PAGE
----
7. Voltage regulator for a generator having a load and an exciting winding, consisting essentially of a first transistor having a base, an emitter and a collector acting as a controlled semiconductor switch; a recovery diode connected electrically in parallel with said exciting winding and in series with said first transistor to the collector of said first transistor; a nonlinear integrator of a relative turn-on period of a current through the exciting winding connected electrically with said first transistor for control of said first transistor,
wherein said nonlinear integrator consists essentially of the exciting winding, a measurement resistor connected in series with said exciting winding and said first transistor and also in parallel with said recovery diode, said measurement resistor being connected between said collector of said first transistor and said exciting winding; circuit means connected with said measurement resistor for producing one output variable when the current flows through the exciting winding and the first transistor and another different output variable when the current flows through the recovery diode and the exciting winding, said means being synchronized with a cycle of the voltage regulator, and means for controlling said first transistor with said output variable and means for adjusting said circuit means to produce said output variable with a predetermined correction function according to said circuit means so as to maintain a generator voltage of said generator constant independently of load and speed.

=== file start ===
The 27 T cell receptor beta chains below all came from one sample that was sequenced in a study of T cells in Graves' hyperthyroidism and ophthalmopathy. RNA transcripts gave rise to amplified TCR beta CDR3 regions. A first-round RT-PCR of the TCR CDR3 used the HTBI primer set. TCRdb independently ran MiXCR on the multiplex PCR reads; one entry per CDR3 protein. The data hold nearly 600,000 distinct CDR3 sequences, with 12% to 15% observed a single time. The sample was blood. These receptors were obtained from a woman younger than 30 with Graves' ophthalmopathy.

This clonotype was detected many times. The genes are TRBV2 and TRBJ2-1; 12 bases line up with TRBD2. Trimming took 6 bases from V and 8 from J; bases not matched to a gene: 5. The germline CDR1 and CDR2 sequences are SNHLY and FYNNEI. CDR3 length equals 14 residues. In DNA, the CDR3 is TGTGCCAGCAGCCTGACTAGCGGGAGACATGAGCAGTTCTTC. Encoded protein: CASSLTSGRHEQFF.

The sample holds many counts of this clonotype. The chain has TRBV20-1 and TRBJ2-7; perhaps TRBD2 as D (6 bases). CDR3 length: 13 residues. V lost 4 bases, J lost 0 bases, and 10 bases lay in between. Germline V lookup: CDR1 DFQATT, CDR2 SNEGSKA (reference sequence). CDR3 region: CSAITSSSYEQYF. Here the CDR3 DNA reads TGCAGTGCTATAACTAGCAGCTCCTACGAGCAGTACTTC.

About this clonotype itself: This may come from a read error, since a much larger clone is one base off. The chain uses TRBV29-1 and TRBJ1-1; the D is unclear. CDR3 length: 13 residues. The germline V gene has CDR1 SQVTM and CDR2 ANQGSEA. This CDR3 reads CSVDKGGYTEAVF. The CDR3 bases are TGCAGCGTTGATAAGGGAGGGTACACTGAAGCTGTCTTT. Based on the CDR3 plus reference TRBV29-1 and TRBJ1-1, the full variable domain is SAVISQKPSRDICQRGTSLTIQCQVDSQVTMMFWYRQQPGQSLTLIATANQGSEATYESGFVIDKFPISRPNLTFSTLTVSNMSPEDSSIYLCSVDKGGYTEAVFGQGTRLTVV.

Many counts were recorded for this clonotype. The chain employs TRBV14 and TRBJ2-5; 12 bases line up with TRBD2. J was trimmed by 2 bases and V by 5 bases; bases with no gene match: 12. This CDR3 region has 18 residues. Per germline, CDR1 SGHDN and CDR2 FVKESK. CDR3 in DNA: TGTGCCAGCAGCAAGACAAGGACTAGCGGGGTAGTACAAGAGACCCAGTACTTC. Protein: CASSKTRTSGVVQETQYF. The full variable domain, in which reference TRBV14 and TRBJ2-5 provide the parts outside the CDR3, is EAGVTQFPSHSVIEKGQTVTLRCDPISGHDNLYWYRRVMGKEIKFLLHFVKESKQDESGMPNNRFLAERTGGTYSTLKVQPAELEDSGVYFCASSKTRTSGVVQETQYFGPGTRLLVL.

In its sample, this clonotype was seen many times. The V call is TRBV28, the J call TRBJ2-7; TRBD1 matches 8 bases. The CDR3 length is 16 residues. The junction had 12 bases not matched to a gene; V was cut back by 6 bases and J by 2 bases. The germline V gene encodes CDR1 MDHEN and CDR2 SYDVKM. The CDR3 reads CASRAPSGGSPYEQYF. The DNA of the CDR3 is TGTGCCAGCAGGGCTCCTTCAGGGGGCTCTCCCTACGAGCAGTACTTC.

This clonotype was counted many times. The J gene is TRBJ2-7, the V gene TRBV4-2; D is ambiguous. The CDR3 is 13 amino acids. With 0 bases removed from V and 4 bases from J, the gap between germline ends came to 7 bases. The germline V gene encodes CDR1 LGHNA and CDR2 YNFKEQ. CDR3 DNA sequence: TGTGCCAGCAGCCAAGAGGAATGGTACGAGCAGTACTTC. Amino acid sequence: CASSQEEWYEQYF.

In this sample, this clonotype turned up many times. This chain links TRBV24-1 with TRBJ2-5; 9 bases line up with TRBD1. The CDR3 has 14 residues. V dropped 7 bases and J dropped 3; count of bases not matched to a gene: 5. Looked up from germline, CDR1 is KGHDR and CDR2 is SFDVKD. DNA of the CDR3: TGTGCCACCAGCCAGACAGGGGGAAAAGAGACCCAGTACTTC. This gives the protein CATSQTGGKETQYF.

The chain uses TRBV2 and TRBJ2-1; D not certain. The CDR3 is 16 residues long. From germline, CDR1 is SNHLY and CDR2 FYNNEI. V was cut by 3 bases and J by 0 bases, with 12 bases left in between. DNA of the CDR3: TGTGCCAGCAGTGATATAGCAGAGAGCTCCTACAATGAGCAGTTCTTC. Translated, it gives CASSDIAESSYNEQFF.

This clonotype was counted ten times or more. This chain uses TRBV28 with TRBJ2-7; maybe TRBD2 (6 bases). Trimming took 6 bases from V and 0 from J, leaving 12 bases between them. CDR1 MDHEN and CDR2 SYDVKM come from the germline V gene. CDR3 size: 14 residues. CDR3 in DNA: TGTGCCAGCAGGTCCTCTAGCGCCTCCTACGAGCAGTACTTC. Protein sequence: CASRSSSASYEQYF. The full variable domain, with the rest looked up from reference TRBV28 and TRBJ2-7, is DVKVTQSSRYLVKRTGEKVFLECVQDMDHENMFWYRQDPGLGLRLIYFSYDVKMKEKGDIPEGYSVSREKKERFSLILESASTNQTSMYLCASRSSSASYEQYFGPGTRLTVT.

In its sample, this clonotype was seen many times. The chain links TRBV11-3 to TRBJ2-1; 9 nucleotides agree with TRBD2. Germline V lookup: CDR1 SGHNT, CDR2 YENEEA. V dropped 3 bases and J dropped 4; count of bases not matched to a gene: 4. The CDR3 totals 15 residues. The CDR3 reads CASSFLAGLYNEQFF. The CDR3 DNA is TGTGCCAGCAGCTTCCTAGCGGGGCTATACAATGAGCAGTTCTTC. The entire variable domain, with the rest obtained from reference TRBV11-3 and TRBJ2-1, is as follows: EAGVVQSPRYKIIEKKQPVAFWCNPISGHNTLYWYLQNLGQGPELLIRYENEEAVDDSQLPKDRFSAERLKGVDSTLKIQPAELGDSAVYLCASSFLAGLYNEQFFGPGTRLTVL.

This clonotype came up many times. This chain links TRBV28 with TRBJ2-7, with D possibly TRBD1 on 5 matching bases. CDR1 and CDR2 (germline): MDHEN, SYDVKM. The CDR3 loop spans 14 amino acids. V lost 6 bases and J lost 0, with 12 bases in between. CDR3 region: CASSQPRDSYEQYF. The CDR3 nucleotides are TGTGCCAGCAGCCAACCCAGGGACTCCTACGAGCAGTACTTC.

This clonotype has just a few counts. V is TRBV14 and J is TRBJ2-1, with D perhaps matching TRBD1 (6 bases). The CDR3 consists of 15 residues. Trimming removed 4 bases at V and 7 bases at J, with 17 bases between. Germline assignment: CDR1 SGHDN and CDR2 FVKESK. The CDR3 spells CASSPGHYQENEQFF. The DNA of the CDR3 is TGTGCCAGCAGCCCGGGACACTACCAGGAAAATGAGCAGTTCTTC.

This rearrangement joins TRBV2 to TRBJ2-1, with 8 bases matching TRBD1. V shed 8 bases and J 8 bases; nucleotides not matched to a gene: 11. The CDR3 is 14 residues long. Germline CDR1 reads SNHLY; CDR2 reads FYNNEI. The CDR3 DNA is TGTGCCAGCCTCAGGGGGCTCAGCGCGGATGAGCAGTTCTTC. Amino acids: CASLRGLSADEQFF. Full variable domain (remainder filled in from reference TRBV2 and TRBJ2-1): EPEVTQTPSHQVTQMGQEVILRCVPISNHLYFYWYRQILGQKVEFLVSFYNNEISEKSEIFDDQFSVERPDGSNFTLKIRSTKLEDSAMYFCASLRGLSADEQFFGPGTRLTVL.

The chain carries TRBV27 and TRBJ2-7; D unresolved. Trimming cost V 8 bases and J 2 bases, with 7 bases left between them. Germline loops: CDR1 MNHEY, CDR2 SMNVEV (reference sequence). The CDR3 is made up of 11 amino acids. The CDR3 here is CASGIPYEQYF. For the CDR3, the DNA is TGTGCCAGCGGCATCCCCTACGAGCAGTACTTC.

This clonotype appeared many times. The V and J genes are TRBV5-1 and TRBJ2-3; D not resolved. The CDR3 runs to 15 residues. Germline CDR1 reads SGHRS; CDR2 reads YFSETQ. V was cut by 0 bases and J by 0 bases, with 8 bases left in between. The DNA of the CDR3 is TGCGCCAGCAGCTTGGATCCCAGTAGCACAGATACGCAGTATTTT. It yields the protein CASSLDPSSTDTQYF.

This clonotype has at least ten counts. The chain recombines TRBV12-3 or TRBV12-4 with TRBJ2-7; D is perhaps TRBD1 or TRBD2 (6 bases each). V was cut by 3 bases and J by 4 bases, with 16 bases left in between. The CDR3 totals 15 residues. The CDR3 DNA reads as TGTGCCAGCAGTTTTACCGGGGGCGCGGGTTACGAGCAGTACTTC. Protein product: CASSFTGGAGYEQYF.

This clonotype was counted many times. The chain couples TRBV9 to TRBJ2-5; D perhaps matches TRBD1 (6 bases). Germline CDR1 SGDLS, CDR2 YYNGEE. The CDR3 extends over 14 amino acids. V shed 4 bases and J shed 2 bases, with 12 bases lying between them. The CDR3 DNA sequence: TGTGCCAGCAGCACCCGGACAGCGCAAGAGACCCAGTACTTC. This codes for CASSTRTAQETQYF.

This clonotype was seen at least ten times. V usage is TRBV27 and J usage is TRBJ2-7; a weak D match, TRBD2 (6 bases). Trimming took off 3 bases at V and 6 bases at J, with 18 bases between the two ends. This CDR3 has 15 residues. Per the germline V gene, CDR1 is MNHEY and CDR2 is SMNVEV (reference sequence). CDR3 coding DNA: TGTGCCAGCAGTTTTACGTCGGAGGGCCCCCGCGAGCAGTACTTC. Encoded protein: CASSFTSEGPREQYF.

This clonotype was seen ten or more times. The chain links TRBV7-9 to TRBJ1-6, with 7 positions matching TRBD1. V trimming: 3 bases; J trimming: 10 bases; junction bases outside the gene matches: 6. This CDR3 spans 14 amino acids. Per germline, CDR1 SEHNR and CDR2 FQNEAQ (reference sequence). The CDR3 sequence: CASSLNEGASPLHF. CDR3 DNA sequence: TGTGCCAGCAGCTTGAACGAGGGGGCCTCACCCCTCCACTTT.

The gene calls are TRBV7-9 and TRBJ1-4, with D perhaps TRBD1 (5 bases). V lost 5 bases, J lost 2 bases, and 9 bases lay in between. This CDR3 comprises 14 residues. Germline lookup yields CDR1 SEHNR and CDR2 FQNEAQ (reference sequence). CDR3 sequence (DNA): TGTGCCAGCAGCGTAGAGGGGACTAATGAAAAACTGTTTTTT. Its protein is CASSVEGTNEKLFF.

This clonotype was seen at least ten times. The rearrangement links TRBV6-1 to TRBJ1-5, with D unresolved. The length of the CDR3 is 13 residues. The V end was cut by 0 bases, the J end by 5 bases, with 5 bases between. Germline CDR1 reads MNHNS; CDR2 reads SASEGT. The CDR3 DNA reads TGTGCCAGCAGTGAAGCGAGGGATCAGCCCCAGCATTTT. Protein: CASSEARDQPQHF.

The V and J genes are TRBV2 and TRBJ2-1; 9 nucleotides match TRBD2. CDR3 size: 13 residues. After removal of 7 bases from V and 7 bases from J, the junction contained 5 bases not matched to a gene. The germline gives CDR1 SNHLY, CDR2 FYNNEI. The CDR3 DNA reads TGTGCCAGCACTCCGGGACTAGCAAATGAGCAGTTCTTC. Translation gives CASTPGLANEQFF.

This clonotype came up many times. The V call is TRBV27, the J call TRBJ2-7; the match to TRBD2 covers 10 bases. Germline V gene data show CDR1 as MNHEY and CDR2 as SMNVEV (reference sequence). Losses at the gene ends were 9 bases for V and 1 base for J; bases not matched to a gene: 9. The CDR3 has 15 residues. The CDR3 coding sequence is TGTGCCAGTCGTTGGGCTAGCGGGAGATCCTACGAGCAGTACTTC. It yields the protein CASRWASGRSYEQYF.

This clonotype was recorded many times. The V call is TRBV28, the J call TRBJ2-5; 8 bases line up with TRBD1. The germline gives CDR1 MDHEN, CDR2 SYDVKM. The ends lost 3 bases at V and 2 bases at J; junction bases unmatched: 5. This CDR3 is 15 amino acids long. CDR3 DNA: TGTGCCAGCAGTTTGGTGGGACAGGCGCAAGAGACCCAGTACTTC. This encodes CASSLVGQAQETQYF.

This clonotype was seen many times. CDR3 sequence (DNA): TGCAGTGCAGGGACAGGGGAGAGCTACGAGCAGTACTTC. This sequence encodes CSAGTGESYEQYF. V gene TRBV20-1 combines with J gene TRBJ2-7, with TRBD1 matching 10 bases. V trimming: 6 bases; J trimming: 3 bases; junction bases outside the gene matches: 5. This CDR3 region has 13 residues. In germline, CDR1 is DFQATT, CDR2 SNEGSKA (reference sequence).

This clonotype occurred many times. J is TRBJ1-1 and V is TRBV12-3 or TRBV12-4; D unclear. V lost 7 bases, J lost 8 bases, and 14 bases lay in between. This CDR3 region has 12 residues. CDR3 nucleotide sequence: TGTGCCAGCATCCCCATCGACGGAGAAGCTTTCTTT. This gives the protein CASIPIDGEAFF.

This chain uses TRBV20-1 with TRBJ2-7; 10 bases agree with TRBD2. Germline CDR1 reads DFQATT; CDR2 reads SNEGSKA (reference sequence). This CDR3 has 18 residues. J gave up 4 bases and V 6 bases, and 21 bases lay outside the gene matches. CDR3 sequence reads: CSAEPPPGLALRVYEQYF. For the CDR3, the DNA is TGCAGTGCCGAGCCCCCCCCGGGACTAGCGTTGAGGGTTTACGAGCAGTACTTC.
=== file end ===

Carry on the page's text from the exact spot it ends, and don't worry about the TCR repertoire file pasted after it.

8. The voltage regulator according to claim 7, wherein said circuit means consists essentially of a first operational amplifier having at least two operational amplifier inputs and an output, said measurement resistor being connected across the inputs of the first operational amplifier, a second operational amplifier also having two inputs and an output, said measurement resistor being connected across the inputs of the second operational amplifier, said outputs of said operational amplifiers being connected in parallel; means for adjusting said operational amplifiers separately and differently so as to produce an output variable containing a predetermined correction function, and means for connecting said outputs of said operational amplifiers to said first transistor and for controlling said first transistor.
9. Voltage regulator according to claim 8, wherein said first operational amplifier consists essentially of a current source and three PNP transistors connected electrically with each other.
10. Voltage regulator according to claim 9, wherein said second operational amplifier consists essentially of another current source and three NPN transistors connected electrically with each other.